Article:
Out of the Box
Born in 1899, Clydie Fullwood Scarborough was a native of Opelika, Ala., and the daughter of former slaves who had no formal education. After studying chemistry and education at Talladega College, Clydie moved to Durham upon graduation and received a position at Hillside High School to teach science and history. Her marriage to John C. Scarborough, owner of Scarborough Funeral Home and a leader among Durham's African-American businessmen, further immersed her in the affairs and interests of Durham's African-American community.
In 1925, John Scarborough purchased the old Lincoln Hospital building with plans to open a day care home for young children, many of whom resided in the African-American community of Hayti. Scarborough felt a deep charitable need to provide better health conditions and care in his community. The home served infants, preschoolers and school-age children, and Clydie served as one of the key caregivers in the early days of the home.
The creation of the Scarborough Nursery Home allowed Clydie Scarborough to resume her career as an educator. In 1932 she became executive director of the home and instituted kindergarten facilities. By 1938, she was pressing for the home's expansion and formal licensing by the N. C. Department of Social Services. Through the 1940s, she found additional support for the school through federal funding and foundational entities including the United Way. The home became known as the Scarborough Nursery School Inc.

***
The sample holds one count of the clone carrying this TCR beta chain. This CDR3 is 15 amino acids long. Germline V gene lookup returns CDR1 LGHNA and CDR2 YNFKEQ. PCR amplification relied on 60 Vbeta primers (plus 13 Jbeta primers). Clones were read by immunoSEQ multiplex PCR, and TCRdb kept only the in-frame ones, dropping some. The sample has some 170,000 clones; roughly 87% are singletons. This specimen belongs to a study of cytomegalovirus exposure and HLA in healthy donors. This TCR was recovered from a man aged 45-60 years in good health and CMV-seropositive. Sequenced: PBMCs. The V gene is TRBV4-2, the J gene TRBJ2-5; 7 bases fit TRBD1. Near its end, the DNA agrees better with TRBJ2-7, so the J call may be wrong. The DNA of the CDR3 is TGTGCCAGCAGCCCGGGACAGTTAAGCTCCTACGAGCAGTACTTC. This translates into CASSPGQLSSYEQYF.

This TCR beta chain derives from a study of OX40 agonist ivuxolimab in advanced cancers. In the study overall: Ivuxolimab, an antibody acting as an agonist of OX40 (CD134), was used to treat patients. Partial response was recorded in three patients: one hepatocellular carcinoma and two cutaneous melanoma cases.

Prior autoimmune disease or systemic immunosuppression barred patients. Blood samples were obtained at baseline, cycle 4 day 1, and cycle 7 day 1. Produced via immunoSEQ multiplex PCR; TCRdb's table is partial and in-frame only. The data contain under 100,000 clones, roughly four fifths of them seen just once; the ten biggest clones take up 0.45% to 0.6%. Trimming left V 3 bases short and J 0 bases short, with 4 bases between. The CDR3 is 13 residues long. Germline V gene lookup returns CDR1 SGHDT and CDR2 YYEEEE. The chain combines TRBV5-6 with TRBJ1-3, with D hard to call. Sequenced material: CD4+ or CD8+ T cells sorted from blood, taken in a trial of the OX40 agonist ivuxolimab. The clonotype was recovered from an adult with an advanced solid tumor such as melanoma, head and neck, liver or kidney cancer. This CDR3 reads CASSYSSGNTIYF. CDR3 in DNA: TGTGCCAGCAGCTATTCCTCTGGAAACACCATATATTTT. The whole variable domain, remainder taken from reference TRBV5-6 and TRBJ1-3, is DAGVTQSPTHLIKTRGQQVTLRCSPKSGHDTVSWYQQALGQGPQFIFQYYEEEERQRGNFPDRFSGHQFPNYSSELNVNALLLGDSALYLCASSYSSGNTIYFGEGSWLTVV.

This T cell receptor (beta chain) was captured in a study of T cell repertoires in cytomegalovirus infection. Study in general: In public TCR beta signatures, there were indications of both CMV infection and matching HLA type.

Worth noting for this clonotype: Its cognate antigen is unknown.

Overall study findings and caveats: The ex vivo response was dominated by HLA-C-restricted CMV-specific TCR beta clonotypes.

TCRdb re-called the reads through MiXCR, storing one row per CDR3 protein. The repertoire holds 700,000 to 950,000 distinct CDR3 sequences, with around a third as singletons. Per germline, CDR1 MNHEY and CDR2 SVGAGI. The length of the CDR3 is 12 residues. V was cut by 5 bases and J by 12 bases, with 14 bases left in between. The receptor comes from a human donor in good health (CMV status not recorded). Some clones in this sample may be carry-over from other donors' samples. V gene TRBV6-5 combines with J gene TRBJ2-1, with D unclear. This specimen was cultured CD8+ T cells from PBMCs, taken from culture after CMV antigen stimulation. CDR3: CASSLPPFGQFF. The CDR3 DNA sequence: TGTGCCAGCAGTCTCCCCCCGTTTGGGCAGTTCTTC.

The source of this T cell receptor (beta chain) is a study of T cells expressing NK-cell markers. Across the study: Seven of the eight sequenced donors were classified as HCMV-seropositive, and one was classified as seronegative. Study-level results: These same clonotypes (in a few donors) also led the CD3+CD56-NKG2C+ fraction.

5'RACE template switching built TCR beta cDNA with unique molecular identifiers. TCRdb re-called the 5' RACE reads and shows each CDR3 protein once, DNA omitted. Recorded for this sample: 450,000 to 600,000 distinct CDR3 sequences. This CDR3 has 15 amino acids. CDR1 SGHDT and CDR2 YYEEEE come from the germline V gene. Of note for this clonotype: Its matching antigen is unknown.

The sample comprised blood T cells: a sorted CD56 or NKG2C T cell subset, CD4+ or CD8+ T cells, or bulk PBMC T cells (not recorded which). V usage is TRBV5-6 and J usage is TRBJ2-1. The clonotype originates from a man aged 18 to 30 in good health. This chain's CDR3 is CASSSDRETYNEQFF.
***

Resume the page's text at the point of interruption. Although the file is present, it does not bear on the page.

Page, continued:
Under her 50 years of leadership, the school would nurture generations of Durham's youth in their formative years while providing working families with reliable child care. Clydie Scarborough's dedication to service also extended far beyond her work with the school. She was a member of the YWCA, Durham Committee of Negro Affairs, NAACP, North Carolina Association for the Education of Young Children and Women-in-Action for the Prevention of Violence and its Causes Inc.
At almost 90 years old, Scarborough Nursery School Inc. continues its mission today. It is the oldest licensed nursery school in the state of North Carolina. The Clydie F. Scarborough Papers are available for research in the David M. Rubenstein Rare Book & Manuscript Library at Duke.
John B. Gartrell is director of the John Hope Franklin Research Center for African and African American History and Culture